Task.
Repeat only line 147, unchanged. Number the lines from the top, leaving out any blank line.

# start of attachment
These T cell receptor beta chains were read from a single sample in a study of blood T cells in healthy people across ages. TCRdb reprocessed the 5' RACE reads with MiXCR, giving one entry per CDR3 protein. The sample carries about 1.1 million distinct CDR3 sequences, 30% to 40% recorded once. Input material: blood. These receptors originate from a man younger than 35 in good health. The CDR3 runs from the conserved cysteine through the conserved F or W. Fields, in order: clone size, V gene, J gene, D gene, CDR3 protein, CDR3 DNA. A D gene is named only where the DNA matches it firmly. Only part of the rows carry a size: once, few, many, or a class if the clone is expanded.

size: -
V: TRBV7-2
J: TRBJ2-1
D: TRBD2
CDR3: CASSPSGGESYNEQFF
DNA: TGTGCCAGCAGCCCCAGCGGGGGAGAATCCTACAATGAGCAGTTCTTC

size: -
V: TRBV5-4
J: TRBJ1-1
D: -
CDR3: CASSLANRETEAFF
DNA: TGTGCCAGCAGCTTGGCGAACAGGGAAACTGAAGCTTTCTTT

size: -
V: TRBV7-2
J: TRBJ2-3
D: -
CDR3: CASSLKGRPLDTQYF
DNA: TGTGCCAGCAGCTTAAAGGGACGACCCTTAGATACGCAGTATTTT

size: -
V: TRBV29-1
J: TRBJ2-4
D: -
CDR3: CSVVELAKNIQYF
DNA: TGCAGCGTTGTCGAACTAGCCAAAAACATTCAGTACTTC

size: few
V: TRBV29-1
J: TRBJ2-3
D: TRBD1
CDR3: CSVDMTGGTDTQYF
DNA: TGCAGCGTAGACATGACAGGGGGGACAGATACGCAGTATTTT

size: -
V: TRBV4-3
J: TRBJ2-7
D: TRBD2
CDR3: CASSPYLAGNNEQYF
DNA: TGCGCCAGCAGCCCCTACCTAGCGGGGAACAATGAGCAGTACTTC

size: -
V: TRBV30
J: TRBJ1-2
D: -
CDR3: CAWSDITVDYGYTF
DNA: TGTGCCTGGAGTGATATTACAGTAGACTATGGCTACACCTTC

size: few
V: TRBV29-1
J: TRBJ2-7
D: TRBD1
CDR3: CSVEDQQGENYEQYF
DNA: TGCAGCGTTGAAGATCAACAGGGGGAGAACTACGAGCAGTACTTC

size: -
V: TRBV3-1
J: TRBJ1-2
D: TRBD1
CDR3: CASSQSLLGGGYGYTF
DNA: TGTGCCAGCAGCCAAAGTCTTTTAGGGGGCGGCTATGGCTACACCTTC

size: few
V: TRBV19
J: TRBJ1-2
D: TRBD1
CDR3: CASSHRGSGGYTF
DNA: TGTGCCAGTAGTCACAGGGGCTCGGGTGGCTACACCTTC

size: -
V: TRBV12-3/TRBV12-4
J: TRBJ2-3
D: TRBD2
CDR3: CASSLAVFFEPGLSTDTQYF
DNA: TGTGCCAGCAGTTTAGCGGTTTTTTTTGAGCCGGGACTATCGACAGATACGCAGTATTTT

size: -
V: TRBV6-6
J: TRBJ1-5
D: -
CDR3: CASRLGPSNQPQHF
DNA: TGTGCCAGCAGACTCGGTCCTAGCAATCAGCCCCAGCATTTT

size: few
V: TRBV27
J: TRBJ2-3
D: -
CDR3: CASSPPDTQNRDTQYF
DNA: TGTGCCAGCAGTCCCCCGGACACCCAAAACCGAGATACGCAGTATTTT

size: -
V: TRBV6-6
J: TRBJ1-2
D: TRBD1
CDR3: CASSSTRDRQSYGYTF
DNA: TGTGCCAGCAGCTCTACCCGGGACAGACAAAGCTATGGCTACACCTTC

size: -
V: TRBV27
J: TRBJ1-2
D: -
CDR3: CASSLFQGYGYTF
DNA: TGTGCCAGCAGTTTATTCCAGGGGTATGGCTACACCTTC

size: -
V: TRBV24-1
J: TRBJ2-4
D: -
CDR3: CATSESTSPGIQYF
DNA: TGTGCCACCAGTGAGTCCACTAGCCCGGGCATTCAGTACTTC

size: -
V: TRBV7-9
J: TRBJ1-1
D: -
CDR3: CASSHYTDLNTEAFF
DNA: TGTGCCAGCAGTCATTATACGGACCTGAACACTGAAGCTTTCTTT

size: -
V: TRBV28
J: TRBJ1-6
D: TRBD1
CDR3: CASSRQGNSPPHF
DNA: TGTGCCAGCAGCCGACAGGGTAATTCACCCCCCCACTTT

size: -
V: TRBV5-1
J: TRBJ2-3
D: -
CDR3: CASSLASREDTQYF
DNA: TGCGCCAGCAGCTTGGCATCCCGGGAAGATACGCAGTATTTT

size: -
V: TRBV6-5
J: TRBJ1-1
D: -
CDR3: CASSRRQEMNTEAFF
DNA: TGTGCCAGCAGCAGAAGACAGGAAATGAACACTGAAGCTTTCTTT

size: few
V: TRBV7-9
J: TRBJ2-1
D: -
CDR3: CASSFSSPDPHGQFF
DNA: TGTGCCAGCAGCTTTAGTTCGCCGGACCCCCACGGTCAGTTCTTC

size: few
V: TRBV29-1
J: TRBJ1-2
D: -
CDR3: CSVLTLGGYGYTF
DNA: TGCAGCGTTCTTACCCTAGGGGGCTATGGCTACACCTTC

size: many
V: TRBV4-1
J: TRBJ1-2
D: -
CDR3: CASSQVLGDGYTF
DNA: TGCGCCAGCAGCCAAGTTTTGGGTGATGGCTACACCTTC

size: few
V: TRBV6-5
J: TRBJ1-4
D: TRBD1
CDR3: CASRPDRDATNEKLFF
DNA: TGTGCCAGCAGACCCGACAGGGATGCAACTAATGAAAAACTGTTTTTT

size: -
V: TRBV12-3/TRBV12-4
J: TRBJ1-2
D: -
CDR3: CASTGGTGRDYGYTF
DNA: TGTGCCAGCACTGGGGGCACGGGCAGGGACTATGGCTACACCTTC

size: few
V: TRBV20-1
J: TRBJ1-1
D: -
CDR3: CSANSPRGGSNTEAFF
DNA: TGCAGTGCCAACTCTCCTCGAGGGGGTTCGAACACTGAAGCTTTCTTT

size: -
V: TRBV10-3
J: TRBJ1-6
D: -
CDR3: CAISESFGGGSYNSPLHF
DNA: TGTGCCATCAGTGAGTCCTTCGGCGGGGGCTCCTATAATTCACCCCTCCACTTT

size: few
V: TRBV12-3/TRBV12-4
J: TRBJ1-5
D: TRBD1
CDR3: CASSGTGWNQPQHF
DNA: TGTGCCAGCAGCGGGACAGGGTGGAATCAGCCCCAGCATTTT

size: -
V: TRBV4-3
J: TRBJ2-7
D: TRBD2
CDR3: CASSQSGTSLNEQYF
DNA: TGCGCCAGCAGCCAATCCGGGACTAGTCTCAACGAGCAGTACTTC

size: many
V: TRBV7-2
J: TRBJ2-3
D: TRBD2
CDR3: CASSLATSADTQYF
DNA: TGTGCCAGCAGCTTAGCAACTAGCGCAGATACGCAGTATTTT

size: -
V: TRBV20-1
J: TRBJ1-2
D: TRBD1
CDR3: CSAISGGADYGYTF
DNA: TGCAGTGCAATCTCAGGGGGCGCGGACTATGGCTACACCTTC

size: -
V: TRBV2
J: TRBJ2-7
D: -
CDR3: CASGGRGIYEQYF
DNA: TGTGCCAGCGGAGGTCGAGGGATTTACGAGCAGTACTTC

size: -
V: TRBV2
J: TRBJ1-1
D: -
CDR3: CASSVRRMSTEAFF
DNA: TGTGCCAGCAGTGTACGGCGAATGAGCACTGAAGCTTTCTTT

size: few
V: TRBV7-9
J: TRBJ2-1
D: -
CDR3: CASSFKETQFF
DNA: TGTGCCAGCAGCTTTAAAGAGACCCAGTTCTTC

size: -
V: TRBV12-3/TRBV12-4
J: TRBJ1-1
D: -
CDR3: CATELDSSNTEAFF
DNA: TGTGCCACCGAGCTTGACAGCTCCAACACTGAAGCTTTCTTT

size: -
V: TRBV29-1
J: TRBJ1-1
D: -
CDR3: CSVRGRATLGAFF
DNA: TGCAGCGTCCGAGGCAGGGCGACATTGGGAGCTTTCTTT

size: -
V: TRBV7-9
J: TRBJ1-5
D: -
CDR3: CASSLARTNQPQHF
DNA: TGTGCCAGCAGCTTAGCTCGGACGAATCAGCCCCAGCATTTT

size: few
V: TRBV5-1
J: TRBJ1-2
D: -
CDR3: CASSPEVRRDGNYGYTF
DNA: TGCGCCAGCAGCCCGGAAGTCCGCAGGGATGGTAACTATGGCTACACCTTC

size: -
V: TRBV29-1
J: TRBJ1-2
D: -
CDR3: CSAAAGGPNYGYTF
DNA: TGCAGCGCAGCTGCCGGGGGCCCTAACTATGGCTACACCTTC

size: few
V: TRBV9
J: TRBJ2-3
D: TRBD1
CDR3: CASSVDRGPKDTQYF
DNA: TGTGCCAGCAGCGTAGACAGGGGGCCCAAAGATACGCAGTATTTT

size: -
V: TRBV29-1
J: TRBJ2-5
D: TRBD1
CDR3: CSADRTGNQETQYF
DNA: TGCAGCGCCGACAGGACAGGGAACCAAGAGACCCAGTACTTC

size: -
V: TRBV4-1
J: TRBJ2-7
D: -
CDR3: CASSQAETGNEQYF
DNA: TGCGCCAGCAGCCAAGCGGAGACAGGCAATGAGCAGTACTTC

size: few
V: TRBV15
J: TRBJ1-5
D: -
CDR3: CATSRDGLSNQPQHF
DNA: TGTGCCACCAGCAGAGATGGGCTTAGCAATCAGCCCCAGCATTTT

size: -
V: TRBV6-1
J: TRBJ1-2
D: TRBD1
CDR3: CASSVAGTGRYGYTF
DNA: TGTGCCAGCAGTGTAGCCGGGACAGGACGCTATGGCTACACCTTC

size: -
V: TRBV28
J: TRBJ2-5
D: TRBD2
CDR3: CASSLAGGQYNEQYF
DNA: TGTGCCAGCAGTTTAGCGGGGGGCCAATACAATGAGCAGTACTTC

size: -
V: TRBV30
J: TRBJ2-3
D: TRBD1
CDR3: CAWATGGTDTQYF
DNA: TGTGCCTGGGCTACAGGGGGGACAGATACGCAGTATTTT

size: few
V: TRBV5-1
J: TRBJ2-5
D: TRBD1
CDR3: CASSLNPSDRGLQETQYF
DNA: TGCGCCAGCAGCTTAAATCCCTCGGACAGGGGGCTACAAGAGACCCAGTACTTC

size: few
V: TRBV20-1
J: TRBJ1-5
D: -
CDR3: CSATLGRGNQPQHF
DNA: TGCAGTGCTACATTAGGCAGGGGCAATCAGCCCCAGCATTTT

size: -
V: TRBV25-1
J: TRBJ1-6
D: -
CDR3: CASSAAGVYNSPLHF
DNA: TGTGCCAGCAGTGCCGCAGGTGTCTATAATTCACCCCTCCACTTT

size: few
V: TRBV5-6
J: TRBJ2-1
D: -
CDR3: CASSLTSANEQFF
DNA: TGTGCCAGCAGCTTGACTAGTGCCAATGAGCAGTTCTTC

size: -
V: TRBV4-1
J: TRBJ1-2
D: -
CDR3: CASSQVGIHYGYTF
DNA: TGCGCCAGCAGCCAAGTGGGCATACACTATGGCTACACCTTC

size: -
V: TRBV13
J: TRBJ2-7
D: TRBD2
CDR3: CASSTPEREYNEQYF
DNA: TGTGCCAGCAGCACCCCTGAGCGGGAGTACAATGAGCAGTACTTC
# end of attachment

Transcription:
V: TRBV12-3/TRBV12-4